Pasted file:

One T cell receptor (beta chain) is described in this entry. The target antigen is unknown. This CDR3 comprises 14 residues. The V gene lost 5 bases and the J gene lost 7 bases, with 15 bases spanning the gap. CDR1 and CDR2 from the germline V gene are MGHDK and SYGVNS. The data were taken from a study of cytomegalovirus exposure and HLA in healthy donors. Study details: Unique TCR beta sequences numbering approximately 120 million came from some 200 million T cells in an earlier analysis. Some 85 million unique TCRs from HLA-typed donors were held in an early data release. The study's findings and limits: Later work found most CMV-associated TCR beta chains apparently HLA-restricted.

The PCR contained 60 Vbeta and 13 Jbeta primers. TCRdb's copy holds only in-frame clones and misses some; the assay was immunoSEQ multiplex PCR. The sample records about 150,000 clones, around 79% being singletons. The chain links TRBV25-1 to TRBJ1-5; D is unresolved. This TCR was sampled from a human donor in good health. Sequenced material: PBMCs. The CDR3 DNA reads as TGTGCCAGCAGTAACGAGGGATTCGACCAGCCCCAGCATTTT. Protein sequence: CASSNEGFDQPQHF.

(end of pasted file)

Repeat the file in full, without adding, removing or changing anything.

One T cell receptor (beta chain) is described in this entry. The target antigen is unknown. This CDR3 comprises 14 residues. The V gene lost 5 bases and the J gene lost 7 bases, with 15 bases spanning the gap. CDR1 and CDR2 from the germline V gene are MGHDK and SYGVNS. The data were taken from a study of cytomegalovirus exposure and HLA in healthy donors. Study details: Unique TCR beta sequences numbering approximately 120 million came from some 200 million T cells in an earlier analysis. Some 85 million unique TCRs from HLA-typed donors were held in an early data release. The study's findings and limits: Later work found most CMV-associated TCR beta chains apparently HLA-restricted.

The PCR contained 60 Vbeta and 13 Jbeta primers. TCRdb's copy holds only in-frame clones and misses some; the assay was immunoSEQ multiplex PCR. The sample records about 150,000 clones, around 79% being singletons. The chain links TRBV25-1 to TRBJ1-5; D is unresolved. This TCR was sampled from a human donor in good health. Sequenced material: PBMCs. The CDR3 DNA reads as TGTGCCAGCAGTAACGAGGGATTCGACCAGCCCCAGCATTTT. Protein sequence: CASSNEGFDQPQHF.